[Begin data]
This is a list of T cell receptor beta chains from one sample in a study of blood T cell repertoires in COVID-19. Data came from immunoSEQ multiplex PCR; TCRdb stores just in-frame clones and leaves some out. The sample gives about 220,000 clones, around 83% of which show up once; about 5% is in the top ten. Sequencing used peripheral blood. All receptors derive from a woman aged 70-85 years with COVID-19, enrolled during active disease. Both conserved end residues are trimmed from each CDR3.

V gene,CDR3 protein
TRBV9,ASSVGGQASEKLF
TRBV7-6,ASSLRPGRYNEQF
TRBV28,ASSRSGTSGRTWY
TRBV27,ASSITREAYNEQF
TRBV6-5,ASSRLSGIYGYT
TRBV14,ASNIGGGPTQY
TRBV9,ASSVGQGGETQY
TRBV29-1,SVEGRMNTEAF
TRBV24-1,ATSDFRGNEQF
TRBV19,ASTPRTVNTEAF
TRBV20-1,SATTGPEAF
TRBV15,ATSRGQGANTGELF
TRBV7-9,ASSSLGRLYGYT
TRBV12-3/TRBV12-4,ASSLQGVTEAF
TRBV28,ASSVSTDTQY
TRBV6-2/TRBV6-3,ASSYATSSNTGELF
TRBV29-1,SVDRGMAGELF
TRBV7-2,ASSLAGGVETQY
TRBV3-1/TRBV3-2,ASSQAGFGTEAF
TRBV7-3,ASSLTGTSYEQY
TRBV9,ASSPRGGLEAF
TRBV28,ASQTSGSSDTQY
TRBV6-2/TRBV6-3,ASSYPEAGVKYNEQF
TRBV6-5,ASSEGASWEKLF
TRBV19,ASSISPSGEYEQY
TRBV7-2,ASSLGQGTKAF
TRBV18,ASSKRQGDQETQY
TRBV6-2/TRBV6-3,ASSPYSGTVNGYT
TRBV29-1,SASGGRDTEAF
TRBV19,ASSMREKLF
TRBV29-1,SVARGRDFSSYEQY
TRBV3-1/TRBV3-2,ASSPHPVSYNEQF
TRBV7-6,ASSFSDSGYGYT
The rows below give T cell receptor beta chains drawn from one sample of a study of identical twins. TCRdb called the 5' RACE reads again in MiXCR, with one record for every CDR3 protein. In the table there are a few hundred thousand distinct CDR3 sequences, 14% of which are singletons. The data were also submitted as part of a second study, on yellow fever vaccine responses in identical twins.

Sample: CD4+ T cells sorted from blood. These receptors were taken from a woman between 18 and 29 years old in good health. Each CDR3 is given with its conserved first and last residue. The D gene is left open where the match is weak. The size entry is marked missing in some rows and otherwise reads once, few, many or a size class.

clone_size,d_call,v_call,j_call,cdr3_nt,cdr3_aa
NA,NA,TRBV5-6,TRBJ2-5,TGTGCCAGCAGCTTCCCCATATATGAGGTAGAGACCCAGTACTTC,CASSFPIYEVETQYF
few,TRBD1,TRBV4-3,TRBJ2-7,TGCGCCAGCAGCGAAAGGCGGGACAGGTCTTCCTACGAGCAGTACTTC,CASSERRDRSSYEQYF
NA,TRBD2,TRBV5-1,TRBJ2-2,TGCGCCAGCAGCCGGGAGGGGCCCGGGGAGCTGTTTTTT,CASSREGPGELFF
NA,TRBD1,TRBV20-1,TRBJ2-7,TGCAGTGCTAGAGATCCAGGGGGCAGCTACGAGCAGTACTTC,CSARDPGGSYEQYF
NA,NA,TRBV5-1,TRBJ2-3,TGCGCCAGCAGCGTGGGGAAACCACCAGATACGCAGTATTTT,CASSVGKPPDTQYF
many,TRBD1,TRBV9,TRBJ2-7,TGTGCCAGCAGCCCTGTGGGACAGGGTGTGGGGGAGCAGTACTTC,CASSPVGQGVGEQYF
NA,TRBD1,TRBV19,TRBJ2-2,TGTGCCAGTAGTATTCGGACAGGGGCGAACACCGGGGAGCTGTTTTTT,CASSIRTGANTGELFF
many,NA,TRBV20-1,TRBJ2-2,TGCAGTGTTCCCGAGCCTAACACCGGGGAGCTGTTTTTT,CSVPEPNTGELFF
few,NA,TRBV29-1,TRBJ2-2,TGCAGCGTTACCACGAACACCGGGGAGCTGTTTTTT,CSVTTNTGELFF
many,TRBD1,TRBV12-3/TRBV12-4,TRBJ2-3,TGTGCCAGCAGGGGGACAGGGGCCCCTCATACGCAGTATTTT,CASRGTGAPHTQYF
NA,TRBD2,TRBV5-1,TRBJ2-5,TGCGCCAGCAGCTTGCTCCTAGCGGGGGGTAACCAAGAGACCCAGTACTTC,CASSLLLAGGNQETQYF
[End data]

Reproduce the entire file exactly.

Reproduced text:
This is a list of T cell receptor beta chains from one sample in a study of blood T cell repertoires in COVID-19. Data came from immunoSEQ multiplex PCR; TCRdb stores just in-frame clones and leaves some out. The sample gives about 220,000 clones, around 83% of which show up once; about 5% is in the top ten. Sequencing used peripheral blood. All receptors derive from a woman aged 70-85 years with COVID-19, enrolled during active disease. Both conserved end residues are trimmed from each CDR3.

V gene,CDR3 protein
TRBV9,ASSVGGQASEKLF
TRBV7-6,ASSLRPGRYNEQF
TRBV28,ASSRSGTSGRTWY
TRBV27,ASSITREAYNEQF
TRBV6-5,ASSRLSGIYGYT
TRBV14,ASNIGGGPTQY
TRBV9,ASSVGQGGETQY
TRBV29-1,SVEGRMNTEAF
TRBV24-1,ATSDFRGNEQF
TRBV19,ASTPRTVNTEAF
TRBV20-1,SATTGPEAF
TRBV15,ATSRGQGANTGELF
TRBV7-9,ASSSLGRLYGYT
TRBV12-3/TRBV12-4,ASSLQGVTEAF
TRBV28,ASSVSTDTQY
TRBV6-2/TRBV6-3,ASSYATSSNTGELF
TRBV29-1,SVDRGMAGELF
TRBV7-2,ASSLAGGVETQY
TRBV3-1/TRBV3-2,ASSQAGFGTEAF
TRBV7-3,ASSLTGTSYEQY
TRBV9,ASSPRGGLEAF
TRBV28,ASQTSGSSDTQY
TRBV6-2/TRBV6-3,ASSYPEAGVKYNEQF
TRBV6-5,ASSEGASWEKLF
TRBV19,ASSISPSGEYEQY
TRBV7-2,ASSLGQGTKAF
TRBV18,ASSKRQGDQETQY
TRBV6-2/TRBV6-3,ASSPYSGTVNGYT
TRBV29-1,SASGGRDTEAF
TRBV19,ASSMREKLF
TRBV29-1,SVARGRDFSSYEQY
TRBV3-1/TRBV3-2,ASSPHPVSYNEQF
TRBV7-6,ASSFSDSGYGYT
The rows below give T cell receptor beta chains drawn from one sample of a study of identical twins. TCRdb called the 5' RACE reads again in MiXCR, with one record for every CDR3 protein. In the table there are a few hundred thousand distinct CDR3 sequences, 14% of which are singletons. The data were also submitted as part of a second study, on yellow fever vaccine responses in identical twins.

Sample: CD4+ T cells sorted from blood. These receptors were taken from a woman between 18 and 29 years old in good health. Each CDR3 is given with its conserved first and last residue. The D gene is left open where the match is weak. The size entry is marked missing in some rows and otherwise reads once, few, many or a size class.

clone_size,d_call,v_call,j_call,cdr3_nt,cdr3_aa
NA,NA,TRBV5-6,TRBJ2-5,TGTGCCAGCAGCTTCCCCATATATGAGGTAGAGACCCAGTACTTC,CASSFPIYEVETQYF
few,TRBD1,TRBV4-3,TRBJ2-7,TGCGCCAGCAGCGAAAGGCGGGACAGGTCTTCCTACGAGCAGTACTTC,CASSERRDRSSYEQYF
NA,TRBD2,TRBV5-1,TRBJ2-2,TGCGCCAGCAGCCGGGAGGGGCCCGGGGAGCTGTTTTTT,CASSREGPGELFF
NA,TRBD1,TRBV20-1,TRBJ2-7,TGCAGTGCTAGAGATCCAGGGGGCAGCTACGAGCAGTACTTC,CSARDPGGSYEQYF
NA,NA,TRBV5-1,TRBJ2-3,TGCGCCAGCAGCGTGGGGAAACCACCAGATACGCAGTATTTT,CASSVGKPPDTQYF
many,TRBD1,TRBV9,TRBJ2-7,TGTGCCAGCAGCCCTGTGGGACAGGGTGTGGGGGAGCAGTACTTC,CASSPVGQGVGEQYF
NA,TRBD1,TRBV19,TRBJ2-2,TGTGCCAGTAGTATTCGGACAGGGGCGAACACCGGGGAGCTGTTTTTT,CASSIRTGANTGELFF
many,NA,TRBV20-1,TRBJ2-2,TGCAGTGTTCCCGAGCCTAACACCGGGGAGCTGTTTTTT,CSVPEPNTGELFF
few,NA,TRBV29-1,TRBJ2-2,TGCAGCGTTACCACGAACACCGGGGAGCTGTTTTTT,CSVTTNTGELFF
many,TRBD1,TRBV12-3/TRBV12-4,TRBJ2-3,TGTGCCAGCAGGGGGACAGGGGCCCCTCATACGCAGTATTTT,CASRGTGAPHTQYF
NA,TRBD2,TRBV5-1,TRBJ2-5,TGCGCCAGCAGCTTGCTCCTAGCGGGGGGTAACCAAGAGACCCAGTACTTC,CASSLLLAGGNQETQYF